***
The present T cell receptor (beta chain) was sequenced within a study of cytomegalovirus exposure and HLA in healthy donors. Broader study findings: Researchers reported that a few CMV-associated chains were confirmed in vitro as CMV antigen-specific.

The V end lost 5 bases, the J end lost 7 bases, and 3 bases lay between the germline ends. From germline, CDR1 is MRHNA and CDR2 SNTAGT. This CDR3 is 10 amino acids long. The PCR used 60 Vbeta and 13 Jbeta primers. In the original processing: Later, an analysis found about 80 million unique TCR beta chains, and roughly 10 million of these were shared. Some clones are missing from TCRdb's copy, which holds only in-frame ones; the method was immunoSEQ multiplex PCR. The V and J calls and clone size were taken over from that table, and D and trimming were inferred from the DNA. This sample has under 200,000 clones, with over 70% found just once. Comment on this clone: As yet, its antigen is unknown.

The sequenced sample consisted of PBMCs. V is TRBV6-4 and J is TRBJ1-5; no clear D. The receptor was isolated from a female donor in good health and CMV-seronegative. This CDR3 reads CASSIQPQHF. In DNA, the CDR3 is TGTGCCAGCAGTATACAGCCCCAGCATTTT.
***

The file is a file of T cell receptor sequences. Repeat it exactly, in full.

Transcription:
The present T cell receptor (beta chain) was sequenced within a study of cytomegalovirus exposure and HLA in healthy donors. Broader study findings: Researchers reported that a few CMV-associated chains were confirmed in vitro as CMV antigen-specific.

The V end lost 5 bases, the J end lost 7 bases, and 3 bases lay between the germline ends. From germline, CDR1 is MRHNA and CDR2 SNTAGT. This CDR3 is 10 amino acids long. The PCR used 60 Vbeta and 13 Jbeta primers. In the original processing: Later, an analysis found about 80 million unique TCR beta chains, and roughly 10 million of these were shared. Some clones are missing from TCRdb's copy, which holds only in-frame ones; the method was immunoSEQ multiplex PCR. The V and J calls and clone size were taken over from that table, and D and trimming were inferred from the DNA. This sample has under 200,000 clones, with over 70% found just once. Comment on this clone: As yet, its antigen is unknown.

The sequenced sample consisted of PBMCs. V is TRBV6-4 and J is TRBJ1-5; no clear D. The receptor was isolated from a female donor in good health and CMV-seronegative. This CDR3 reads CASSIQPQHF. In DNA, the CDR3 is TGTGCCAGCAGTATACAGCCCCAGCATTTT.